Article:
Code contracts – suppressing warnings

The concept of designing by contracts (DbC) is a great one, and I think it should be obvious to most developers that adding pre- and post-conditions to methods can help ensure (even without unit tests) that the method is working well.

For my own projects I have always created a Check class that had a whole variety of methods for checking various conditions.  This has proved to be very useful, and although I don’t really love it when a pre-condition fails and crashes my program, it certainly makes it very easy to fix the problem right where it occurred rather than trying to hunt down the issue and figure out what unit test scenario I forgot (and therefore what new unit test needs to be written).

The new Microsoft Code Contracts that is being included with .NET 4 and VS2010 is really amazing, because it offers much more powerful post-condition checks and object invariants.  Without some very cool AOP tricks (and those only made possible with the next release of PostSharp) building an elegant object invariant method was very hard.AlexanderCoveredInDirt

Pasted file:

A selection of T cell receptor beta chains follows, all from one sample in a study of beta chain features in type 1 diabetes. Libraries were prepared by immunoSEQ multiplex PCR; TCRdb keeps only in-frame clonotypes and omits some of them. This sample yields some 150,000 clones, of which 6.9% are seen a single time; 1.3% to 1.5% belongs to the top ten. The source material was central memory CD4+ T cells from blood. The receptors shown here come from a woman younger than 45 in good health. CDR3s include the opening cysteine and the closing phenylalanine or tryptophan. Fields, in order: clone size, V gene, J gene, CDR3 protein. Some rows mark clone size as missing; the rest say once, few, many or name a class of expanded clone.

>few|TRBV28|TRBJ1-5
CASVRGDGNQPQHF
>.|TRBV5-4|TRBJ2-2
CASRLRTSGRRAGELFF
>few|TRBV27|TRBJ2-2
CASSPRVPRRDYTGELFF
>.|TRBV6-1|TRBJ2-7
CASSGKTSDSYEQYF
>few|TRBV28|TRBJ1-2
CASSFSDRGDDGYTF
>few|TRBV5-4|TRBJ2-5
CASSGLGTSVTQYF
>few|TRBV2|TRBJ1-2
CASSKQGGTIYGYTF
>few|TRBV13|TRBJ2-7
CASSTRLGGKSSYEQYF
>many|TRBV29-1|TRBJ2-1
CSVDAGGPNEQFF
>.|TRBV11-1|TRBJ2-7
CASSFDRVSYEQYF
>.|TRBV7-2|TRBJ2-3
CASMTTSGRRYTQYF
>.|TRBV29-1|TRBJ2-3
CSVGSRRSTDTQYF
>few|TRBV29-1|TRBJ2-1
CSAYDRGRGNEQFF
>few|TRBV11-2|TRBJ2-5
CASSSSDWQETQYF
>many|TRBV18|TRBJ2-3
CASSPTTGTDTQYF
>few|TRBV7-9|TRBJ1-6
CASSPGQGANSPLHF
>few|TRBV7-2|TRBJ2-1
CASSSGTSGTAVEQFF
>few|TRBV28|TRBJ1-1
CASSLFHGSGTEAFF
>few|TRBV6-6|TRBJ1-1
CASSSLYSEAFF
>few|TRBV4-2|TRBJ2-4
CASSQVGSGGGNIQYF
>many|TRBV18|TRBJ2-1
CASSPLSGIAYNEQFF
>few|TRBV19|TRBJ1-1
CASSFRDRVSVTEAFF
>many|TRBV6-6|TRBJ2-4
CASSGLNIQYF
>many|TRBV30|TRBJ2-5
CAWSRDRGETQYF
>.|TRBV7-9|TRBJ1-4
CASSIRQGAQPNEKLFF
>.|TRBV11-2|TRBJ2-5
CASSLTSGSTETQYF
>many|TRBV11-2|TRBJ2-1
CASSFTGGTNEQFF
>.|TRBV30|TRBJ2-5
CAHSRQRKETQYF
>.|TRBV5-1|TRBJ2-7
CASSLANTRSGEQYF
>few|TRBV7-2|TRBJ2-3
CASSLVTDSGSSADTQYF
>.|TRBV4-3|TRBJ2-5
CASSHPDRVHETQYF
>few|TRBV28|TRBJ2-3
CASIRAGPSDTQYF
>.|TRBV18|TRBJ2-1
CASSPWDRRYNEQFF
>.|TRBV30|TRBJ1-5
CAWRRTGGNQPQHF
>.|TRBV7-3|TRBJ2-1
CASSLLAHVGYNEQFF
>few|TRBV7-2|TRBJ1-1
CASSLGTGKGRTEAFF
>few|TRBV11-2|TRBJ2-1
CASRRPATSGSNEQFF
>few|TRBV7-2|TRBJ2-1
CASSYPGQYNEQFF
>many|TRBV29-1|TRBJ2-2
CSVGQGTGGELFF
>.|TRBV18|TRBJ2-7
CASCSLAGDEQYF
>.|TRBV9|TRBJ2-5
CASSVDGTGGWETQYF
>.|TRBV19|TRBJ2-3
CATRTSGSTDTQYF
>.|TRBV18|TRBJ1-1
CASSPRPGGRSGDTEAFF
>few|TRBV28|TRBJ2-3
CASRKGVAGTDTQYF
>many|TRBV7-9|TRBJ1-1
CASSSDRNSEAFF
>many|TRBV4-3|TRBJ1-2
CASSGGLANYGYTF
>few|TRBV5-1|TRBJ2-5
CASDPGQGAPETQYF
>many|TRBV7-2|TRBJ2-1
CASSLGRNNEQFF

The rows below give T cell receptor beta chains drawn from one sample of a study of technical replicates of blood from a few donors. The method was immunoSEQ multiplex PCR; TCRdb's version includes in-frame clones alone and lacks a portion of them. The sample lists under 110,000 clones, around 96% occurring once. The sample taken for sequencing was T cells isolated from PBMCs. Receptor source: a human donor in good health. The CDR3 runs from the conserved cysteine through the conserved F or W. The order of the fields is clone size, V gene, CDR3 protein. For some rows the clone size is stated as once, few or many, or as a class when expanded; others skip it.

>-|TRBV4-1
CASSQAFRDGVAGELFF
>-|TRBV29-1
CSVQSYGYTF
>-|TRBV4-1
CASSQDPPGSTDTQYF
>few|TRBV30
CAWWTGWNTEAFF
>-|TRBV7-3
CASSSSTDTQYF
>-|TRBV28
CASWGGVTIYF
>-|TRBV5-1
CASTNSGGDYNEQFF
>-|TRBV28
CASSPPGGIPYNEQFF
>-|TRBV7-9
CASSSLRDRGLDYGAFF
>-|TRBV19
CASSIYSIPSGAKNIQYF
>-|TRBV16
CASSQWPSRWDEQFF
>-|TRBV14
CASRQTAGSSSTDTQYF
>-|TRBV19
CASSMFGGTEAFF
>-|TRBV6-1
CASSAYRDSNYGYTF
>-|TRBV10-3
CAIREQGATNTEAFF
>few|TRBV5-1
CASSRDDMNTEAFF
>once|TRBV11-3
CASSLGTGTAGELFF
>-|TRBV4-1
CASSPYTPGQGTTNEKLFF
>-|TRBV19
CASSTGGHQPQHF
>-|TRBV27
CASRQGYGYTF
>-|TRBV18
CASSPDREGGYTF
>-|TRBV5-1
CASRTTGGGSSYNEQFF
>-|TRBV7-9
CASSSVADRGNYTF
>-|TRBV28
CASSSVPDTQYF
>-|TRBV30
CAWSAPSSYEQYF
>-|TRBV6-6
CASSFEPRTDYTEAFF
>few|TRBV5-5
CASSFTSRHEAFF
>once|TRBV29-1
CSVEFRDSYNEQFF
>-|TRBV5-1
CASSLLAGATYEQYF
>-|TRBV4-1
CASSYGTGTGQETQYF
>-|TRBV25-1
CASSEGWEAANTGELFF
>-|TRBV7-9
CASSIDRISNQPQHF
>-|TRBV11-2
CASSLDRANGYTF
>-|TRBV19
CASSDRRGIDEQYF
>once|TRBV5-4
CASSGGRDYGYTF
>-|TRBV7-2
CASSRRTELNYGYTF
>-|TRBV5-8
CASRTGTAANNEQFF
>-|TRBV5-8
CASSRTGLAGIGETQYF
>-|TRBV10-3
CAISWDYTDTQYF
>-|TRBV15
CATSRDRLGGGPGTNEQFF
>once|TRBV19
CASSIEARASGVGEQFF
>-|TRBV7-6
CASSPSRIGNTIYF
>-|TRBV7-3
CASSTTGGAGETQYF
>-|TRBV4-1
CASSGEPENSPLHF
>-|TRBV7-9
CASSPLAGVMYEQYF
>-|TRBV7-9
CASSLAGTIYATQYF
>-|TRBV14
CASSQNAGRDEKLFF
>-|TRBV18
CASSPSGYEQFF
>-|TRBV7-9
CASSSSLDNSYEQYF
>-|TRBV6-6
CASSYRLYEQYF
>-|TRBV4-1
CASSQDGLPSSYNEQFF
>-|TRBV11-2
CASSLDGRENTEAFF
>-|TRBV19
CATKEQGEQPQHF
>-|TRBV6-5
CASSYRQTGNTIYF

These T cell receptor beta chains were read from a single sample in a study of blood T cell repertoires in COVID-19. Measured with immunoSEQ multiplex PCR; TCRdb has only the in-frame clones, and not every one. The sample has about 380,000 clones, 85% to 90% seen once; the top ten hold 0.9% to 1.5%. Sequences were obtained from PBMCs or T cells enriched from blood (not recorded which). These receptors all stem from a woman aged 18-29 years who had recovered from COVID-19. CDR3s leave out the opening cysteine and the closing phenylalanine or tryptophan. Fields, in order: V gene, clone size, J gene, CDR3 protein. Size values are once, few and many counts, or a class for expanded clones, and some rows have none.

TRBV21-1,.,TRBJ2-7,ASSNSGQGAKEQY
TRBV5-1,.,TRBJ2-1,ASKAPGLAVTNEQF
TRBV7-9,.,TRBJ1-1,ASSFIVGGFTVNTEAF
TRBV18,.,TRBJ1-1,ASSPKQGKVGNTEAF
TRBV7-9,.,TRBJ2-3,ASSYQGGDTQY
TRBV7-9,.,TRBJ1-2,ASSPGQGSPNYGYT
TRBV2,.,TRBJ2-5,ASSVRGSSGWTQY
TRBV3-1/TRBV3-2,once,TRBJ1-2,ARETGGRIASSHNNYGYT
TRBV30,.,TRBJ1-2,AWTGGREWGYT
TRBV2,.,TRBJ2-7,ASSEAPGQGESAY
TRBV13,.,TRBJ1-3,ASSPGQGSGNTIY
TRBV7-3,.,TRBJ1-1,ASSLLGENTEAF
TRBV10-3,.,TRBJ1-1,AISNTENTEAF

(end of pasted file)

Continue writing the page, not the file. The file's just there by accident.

Additionally, the idea of having a static contract verifier is absolutely amazing.  At compile time the verifier is able to tell me if I’m going to have problems at run-time, which means I don’t actually have to spend time running the unit tests or performing manual testing on my code.  That is, I know if I’ve got dirty code earlier in the development process than ever before.  Amazing.

Even more amazing is that the static checker sometimes makes suggestions as to what pre-conditions I should include!  So the static checker is really helping to make my code more robust.

The reason I’m mentioning all of this is becauase I’m currently writing a small demonstration application that I would like to be very complete.  Of course, I’m adding code contracts as a simple way of ensuring correctness (along with unit tests).  Unfortunately, the static verifier is giving me a whole bunch of warnings and a final message of:

CodeContracts: Checked 39 assertions: 29 correct 10 unknown